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NGOs take aim at free-trade accords

Farmers in Asia do not benefit from free-trade accords say NGOs Keystone

Developing countries risk losing out under agreements struck with Switzerland and its European Free Trade Association (Efta) partners, say campaigners.

This content was published on June 8, 2006 - 08:16

Critics this week are highlighting the negative impact of stricter intellectual property rights and market liberalisation on people in poorer countries.

The non-governmental organisation Berne Declaration, along with civil society representatives from Thailand and Indonesia, are due to outline their concerns to Swiss parliamentarians and the economics ministry later this week.

Efta, which also includes Norway, Iceland and Liechtenstein, opened talks on a free-trade agreement with Thailand in January and has also made preliminary contact with Indonesia.

But according to the Berne Declaration, free-trade accords tend to focus on the economic advantages of cooperation while overlooking their effects on the population, public health, farmers and development.

The organisation's Julien Reinhard told swissinfo that it was time Efta adopted a more pragmatic approach and better tailored its demands to suit the needs of each country. He also called for greater transparency during the negotiation process.

"What we have seen in the past is the same demands being repeated or even increased with each country," he said. "This is very problematic and we would like to see this kind of process changed."

The Berne Declaration wants the Swiss Agency for Development and Cooperation (SDC) to play a bigger role in the process.

Thai trade accord

Regarding the Efta-Thailand free-trade accord, NGOs are alarmed by moves to fix stringent new intellectual property rights standards that they say go beyond those laid down by the World Trade Organization (WTO).

Jiraporn Limpananont, associate professor of pharmaceutical sciences at Bangkok's Chulalongkorn University, said one effect would be to extend patent protection on drugs by up to five years.

This would further delay the introduction of cheaper generic drugs and obstruct drug development in a country where around 560,000 people live with HIV and Aids, she claimed.

"If the Efta proposal goes through it will mean people cannot have access to medicine and their right to health will be undermined," said Limpananont.

As for a free-trade accord between Efta and Indonesia, there is general agreement among NGOs that the idea should be scrapped completely.

Alexander Chandra of Indonesia's Institute for Global Justice said previous experience with bilateral trade accords had shown that the country's industrial and agriculture sectors could not compete with liberalisation.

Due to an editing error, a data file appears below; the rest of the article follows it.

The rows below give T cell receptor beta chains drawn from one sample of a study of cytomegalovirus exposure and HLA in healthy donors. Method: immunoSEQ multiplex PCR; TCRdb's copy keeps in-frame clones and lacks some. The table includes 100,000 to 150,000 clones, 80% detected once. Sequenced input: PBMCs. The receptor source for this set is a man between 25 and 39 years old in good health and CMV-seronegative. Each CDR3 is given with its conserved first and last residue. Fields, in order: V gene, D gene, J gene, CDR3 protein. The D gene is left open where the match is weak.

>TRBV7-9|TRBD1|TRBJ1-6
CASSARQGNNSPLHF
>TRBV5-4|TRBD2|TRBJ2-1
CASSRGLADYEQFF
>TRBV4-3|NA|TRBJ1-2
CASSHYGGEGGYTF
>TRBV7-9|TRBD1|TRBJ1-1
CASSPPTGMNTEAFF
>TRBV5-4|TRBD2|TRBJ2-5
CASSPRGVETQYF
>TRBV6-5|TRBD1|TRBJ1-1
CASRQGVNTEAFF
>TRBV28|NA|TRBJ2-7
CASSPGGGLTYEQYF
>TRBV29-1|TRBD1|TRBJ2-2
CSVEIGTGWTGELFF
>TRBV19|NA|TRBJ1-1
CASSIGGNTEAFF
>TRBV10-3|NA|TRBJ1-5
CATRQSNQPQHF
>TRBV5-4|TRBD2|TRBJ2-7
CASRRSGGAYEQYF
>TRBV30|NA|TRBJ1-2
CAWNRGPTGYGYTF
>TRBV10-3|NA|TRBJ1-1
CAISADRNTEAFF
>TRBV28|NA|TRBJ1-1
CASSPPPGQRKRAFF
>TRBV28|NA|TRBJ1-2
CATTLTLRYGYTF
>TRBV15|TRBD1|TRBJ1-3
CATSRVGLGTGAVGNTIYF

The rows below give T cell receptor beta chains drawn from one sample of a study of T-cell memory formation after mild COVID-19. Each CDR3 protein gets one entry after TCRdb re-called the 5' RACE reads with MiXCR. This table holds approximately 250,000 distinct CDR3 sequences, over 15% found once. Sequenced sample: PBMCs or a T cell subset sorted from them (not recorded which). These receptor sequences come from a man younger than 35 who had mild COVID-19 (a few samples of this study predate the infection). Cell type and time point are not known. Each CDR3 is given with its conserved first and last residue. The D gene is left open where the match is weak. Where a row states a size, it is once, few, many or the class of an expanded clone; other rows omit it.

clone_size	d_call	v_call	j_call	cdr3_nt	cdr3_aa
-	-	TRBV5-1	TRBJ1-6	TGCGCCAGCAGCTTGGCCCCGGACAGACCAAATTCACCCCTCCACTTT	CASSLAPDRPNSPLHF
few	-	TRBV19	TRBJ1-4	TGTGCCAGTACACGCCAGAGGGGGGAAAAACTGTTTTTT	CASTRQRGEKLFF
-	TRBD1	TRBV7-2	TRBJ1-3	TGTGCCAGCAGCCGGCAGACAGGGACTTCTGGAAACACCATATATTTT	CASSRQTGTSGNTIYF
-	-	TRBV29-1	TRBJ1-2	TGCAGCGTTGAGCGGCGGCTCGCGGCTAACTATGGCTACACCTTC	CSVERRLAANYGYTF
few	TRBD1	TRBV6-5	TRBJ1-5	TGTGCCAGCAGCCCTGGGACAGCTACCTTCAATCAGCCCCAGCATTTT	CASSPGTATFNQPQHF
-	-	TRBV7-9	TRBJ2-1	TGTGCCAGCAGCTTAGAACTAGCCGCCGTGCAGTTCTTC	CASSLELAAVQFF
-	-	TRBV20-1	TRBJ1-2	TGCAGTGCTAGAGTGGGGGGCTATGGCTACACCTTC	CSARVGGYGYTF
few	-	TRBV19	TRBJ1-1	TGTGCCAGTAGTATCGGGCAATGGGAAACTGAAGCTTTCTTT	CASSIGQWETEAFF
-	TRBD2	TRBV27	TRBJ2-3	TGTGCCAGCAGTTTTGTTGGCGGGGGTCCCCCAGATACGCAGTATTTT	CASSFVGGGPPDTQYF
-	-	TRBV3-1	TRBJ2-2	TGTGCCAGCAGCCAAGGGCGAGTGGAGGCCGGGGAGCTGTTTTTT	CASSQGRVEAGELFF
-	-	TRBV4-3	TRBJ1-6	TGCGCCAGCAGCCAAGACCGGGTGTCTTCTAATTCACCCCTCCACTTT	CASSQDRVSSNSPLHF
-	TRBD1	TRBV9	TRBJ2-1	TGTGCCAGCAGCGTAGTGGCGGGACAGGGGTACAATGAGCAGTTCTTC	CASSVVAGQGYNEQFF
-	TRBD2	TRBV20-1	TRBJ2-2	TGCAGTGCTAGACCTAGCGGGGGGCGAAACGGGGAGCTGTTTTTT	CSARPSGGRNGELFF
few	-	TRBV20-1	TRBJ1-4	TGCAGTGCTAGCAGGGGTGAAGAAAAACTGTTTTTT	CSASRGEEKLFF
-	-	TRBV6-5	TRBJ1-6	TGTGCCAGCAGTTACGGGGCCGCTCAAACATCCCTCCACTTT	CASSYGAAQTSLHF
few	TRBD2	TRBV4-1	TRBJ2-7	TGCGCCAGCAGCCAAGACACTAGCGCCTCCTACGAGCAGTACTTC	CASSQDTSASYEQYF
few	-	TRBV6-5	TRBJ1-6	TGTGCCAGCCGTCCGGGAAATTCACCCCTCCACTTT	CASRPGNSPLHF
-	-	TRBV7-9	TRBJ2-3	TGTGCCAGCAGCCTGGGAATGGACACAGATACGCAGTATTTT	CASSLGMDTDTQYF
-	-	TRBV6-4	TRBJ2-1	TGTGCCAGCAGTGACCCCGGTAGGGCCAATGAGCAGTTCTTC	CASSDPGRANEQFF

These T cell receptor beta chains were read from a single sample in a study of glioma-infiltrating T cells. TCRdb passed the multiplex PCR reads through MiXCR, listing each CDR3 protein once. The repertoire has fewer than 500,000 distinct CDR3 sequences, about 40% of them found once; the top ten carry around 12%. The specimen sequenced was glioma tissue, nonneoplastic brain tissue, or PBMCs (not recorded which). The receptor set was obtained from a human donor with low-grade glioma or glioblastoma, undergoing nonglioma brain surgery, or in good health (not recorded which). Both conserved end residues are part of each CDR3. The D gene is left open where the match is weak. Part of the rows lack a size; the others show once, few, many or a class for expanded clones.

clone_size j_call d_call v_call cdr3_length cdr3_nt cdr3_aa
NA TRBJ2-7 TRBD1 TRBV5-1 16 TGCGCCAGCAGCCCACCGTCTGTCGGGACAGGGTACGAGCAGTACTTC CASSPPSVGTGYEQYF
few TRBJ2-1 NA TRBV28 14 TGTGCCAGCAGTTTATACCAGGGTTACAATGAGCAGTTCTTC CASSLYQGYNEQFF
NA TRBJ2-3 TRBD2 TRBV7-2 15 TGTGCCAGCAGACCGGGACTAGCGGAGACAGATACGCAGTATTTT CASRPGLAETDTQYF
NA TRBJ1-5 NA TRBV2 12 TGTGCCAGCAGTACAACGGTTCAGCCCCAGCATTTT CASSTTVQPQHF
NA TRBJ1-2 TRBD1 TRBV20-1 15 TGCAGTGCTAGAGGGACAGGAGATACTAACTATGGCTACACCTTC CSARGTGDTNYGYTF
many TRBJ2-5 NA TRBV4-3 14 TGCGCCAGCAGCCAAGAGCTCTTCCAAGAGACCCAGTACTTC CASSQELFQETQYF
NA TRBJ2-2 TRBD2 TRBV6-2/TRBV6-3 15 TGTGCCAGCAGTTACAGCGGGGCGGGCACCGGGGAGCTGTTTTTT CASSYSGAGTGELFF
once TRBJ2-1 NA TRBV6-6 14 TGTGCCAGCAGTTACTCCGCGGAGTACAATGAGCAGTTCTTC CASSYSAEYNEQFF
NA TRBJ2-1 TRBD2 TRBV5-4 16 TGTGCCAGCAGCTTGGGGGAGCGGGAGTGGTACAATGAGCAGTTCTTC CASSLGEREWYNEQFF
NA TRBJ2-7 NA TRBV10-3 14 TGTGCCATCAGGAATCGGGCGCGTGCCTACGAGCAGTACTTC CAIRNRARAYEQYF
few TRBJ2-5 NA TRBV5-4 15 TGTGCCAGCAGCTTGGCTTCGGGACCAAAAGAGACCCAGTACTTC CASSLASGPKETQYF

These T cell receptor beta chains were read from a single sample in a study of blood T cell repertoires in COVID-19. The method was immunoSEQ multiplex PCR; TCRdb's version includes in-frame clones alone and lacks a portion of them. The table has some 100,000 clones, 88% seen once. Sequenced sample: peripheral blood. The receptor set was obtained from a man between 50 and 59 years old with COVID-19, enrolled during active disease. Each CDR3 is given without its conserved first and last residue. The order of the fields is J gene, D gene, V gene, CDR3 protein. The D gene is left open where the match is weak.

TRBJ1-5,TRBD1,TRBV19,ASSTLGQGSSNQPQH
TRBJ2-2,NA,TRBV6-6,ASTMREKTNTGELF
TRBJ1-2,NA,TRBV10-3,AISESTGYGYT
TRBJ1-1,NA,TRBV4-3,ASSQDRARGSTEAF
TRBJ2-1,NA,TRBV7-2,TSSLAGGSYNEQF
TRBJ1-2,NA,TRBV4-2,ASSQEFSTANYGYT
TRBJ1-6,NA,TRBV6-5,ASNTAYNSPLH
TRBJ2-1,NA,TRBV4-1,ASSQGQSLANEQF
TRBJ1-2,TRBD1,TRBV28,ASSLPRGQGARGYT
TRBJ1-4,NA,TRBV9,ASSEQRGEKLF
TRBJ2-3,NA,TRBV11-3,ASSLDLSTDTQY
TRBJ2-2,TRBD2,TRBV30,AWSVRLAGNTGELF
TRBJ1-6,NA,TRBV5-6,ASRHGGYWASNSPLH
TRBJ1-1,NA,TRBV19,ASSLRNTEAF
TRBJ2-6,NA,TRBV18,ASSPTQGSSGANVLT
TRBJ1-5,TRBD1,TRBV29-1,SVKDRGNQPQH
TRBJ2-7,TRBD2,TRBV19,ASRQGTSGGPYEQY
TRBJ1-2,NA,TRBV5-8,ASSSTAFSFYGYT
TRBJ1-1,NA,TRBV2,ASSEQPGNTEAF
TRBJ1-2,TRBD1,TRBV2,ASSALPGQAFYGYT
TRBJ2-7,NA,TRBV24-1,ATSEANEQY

"Given that Efta is composed of four rich countries it is fairly likely that we are going to be undermined in terms of bargaining power," he said. "What we are asking for is to be given the time and space to develop our own industries so that we can have fair competition."

Denial

The State Secretariat for Economic Affairs firmly denied that people's needs were being ignored, saying Efta agreements struck a balance between economic and other concerns.

Christian Etter, head of the department's Efta division, also refuted the claim that a trade accord with Thailand would delay the introduction of cheaper generic drugs. He said this was protected by an existing WTO agreement.

However, he added that one of the points of a preferential trade accord was to gain "a higher level of mutual exchange" that went beyond the minimum standards of the WTO.

"These are fair agreements that are beneficial to all the parties, otherwise they would not be struck," Etter told swissinfo.

swissinfo, Adam Beaumont in Geneva

In brief

Efta was founded in 1960 as an alternative to the European Economic Community (now the European Union) and has 4 members: Switzerland, Norway, Iceland and Liechtenstein.

Switzerland has concluded 19 free-trade accords – the Efta convention, two bilateral accords (with the EU and the Faroe Islands) and 16 as part of Efta (Bulgaria, Romania, Macedonia, Croatia, Turkey, Israel, the Palestinian Authority, Morocco, Jordan, Tunisia, Lebanon, Mexico, Singapore, Chile, South Korea and the South African Customs Union).

Deals are being negotiated with Thailand, Egypt and Canada and preliminary contacts have been made with the Indonesia, Algeria, the Gulf States, Japan and Russia.

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Key facts

The combined population of Efta states is 12.4 million
Average unemployment rate is 4.2%
Efta has combined GDP of $620 billion.
It is the world's ninth largest trading body.

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